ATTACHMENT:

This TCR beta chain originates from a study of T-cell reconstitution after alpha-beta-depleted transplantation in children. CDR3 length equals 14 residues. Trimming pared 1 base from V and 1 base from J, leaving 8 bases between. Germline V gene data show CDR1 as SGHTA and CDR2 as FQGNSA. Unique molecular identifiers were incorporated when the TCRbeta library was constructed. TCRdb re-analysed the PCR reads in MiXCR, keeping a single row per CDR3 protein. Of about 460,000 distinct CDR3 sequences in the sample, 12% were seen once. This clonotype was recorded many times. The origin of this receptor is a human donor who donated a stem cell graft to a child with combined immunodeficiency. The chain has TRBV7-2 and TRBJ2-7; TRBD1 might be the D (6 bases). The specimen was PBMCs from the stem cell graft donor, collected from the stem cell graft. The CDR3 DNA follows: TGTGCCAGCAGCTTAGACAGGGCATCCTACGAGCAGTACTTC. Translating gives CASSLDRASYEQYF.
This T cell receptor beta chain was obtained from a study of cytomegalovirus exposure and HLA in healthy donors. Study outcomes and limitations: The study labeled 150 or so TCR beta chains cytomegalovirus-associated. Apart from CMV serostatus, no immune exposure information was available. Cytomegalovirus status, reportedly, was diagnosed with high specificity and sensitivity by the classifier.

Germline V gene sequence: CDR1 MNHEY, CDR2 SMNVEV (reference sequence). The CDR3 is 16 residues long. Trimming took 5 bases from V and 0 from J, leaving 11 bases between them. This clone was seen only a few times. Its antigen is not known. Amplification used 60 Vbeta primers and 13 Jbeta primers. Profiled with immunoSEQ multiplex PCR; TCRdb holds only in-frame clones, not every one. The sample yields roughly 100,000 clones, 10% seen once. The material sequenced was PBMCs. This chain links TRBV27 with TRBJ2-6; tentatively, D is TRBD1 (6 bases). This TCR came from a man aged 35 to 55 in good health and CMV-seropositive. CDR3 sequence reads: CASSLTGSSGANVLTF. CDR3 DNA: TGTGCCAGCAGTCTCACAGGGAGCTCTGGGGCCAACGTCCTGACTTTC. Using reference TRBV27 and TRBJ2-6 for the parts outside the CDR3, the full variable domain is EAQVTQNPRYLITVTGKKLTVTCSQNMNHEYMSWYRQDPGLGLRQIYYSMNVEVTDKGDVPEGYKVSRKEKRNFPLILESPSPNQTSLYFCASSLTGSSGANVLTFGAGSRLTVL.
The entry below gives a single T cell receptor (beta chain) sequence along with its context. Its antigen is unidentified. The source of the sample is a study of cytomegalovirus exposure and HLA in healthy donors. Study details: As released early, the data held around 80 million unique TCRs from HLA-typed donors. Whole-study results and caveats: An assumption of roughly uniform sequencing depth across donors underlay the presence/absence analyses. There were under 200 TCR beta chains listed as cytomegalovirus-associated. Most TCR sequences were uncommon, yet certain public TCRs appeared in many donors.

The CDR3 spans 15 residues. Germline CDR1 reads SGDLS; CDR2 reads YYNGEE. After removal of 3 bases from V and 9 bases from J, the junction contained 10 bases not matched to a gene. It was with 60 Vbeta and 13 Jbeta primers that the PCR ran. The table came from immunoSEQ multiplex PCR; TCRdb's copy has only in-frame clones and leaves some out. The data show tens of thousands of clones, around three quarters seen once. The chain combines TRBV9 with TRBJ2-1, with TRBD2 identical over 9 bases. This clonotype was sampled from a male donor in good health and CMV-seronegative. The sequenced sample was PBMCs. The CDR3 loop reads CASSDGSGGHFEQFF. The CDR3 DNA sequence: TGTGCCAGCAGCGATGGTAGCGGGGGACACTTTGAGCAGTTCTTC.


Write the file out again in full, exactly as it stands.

This TCR beta chain originates from a study of T-cell reconstitution after alpha-beta-depleted transplantation in children. CDR3 length equals 14 residues. Trimming pared 1 base from V and 1 base from J, leaving 8 bases between. Germline V gene data show CDR1 as SGHTA and CDR2 as FQGNSA. Unique molecular identifiers were incorporated when the TCRbeta library was constructed. TCRdb re-analysed the PCR reads in MiXCR, keeping a single row per CDR3 protein. Of about 460,000 distinct CDR3 sequences in the sample, 12% were seen once. This clonotype was recorded many times. The origin of this receptor is a human donor who donated a stem cell graft to a child with combined immunodeficiency. The chain has TRBV7-2 and TRBJ2-7; TRBD1 might be the D (6 bases). The specimen was PBMCs from the stem cell graft donor, collected from the stem cell graft. The CDR3 DNA follows: TGTGCCAGCAGCTTAGACAGGGCATCCTACGAGCAGTACTTC. Translating gives CASSLDRASYEQYF.
This T cell receptor beta chain was obtained from a study of cytomegalovirus exposure and HLA in healthy donors. Study outcomes and limitations: The study labeled 150 or so TCR beta chains cytomegalovirus-associated. Apart from CMV serostatus, no immune exposure information was available. Cytomegalovirus status, reportedly, was diagnosed with high specificity and sensitivity by the classifier.

Germline V gene sequence: CDR1 MNHEY, CDR2 SMNVEV (reference sequence). The CDR3 is 16 residues long. Trimming took 5 bases from V and 0 from J, leaving 11 bases between them. This clone was seen only a few times. Its antigen is not known. Amplification used 60 Vbeta primers and 13 Jbeta primers. Profiled with immunoSEQ multiplex PCR; TCRdb holds only in-frame clones, not every one. The sample yields roughly 100,000 clones, 10% seen once. The material sequenced was PBMCs. This chain links TRBV27 with TRBJ2-6; tentatively, D is TRBD1 (6 bases). This TCR came from a man aged 35 to 55 in good health and CMV-seropositive. CDR3 sequence reads: CASSLTGSSGANVLTF. CDR3 DNA: TGTGCCAGCAGTCTCACAGGGAGCTCTGGGGCCAACGTCCTGACTTTC. Using reference TRBV27 and TRBJ2-6 for the parts outside the CDR3, the full variable domain is EAQVTQNPRYLITVTGKKLTVTCSQNMNHEYMSWYRQDPGLGLRQIYYSMNVEVTDKGDVPEGYKVSRKEKRNFPLILESPSPNQTSLYFCASSLTGSSGANVLTFGAGSRLTVL.
The entry below gives a single T cell receptor (beta chain) sequence along with its context. Its antigen is unidentified. The source of the sample is a study of cytomegalovirus exposure and HLA in healthy donors. Study details: As released early, the data held around 80 million unique TCRs from HLA-typed donors. Whole-study results and caveats: An assumption of roughly uniform sequencing depth across donors underlay the presence/absence analyses. There were under 200 TCR beta chains listed as cytomegalovirus-associated. Most TCR sequences were uncommon, yet certain public TCRs appeared in many donors.

The CDR3 spans 15 residues. Germline CDR1 reads SGDLS; CDR2 reads YYNGEE. After removal of 3 bases from V and 9 bases from J, the junction contained 10 bases not matched to a gene. It was with 60 Vbeta and 13 Jbeta primers that the PCR ran. The table came from immunoSEQ multiplex PCR; TCRdb's copy has only in-frame clones and leaves some out. The data show tens of thousands of clones, around three quarters seen once. The chain combines TRBV9 with TRBJ2-1, with TRBD2 identical over 9 bases. This clonotype was sampled from a male donor in good health and CMV-seronegative. The sequenced sample was PBMCs. The CDR3 loop reads CASSDGSGGHFEQFF. The CDR3 DNA sequence: TGTGCCAGCAGCGATGGTAGCGGGGGACACTTTGAGCAGTTCTTC.